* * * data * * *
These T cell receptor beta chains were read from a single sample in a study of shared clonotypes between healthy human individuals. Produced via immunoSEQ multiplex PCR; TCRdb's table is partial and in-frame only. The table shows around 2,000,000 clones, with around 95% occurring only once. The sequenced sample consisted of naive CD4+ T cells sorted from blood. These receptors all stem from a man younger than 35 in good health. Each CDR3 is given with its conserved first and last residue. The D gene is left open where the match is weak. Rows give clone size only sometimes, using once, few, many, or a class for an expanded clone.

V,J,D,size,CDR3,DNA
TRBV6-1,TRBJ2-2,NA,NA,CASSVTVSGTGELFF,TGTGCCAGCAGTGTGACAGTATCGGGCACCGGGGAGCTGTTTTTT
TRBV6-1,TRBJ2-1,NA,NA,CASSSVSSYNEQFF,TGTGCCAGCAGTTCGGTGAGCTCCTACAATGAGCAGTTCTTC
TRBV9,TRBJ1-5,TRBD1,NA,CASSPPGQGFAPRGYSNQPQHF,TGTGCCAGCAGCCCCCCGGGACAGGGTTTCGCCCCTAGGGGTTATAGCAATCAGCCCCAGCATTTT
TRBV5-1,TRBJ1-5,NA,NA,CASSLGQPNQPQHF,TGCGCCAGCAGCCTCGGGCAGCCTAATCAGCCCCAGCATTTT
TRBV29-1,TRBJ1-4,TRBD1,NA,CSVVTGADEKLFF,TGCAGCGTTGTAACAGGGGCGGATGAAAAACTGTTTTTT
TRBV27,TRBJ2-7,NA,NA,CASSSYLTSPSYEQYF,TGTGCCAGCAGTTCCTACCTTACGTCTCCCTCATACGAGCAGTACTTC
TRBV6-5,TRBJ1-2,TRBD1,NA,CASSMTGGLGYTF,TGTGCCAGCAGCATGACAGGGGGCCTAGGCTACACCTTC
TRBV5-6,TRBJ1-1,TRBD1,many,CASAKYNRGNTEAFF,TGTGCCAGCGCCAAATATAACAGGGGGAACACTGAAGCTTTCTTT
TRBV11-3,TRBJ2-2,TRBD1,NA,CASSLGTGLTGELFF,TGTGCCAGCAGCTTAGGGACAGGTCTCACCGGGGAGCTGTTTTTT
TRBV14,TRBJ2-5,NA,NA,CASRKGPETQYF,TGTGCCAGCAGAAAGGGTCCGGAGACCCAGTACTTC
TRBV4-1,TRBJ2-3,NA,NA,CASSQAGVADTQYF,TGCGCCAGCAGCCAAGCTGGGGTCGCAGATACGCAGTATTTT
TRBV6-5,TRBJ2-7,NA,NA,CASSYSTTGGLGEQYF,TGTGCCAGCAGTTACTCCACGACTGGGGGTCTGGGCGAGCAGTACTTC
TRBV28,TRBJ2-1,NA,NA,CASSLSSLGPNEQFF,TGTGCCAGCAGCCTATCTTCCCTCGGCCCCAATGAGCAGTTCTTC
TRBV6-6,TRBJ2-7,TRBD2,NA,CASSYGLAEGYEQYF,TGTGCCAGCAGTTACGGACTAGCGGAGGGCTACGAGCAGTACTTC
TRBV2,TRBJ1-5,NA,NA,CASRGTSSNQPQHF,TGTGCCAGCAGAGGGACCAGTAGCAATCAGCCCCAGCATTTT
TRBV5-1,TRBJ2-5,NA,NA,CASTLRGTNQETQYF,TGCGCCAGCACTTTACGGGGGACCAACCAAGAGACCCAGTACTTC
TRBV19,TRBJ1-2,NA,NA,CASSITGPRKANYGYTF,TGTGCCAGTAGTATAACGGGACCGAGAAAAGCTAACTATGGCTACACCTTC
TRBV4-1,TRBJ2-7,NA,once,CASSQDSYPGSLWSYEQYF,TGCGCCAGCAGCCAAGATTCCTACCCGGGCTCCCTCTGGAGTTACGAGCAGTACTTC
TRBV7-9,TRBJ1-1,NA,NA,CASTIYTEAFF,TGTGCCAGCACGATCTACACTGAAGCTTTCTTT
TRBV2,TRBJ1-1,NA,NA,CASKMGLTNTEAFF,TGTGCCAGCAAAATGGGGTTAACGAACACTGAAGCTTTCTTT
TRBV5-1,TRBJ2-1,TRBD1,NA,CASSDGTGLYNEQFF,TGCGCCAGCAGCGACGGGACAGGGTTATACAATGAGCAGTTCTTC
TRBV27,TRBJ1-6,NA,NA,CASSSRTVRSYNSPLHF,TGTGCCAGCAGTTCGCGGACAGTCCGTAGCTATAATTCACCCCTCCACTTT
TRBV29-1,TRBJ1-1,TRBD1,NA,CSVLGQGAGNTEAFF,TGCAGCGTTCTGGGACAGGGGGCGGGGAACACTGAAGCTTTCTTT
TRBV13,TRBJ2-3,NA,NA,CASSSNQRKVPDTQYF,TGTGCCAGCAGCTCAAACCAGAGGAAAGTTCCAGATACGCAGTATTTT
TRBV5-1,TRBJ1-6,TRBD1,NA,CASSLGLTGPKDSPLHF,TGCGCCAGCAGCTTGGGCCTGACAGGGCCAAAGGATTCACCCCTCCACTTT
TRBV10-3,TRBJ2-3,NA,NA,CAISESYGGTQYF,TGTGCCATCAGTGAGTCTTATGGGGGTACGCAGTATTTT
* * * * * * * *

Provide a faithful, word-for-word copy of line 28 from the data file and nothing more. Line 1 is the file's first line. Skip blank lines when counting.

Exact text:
TRBV10-3,TRBJ2-3,NA,NA,CAISESYGGTQYF,TGTGCCATCAGTGAGTCTTATGGGGGTACGCAGTATTTT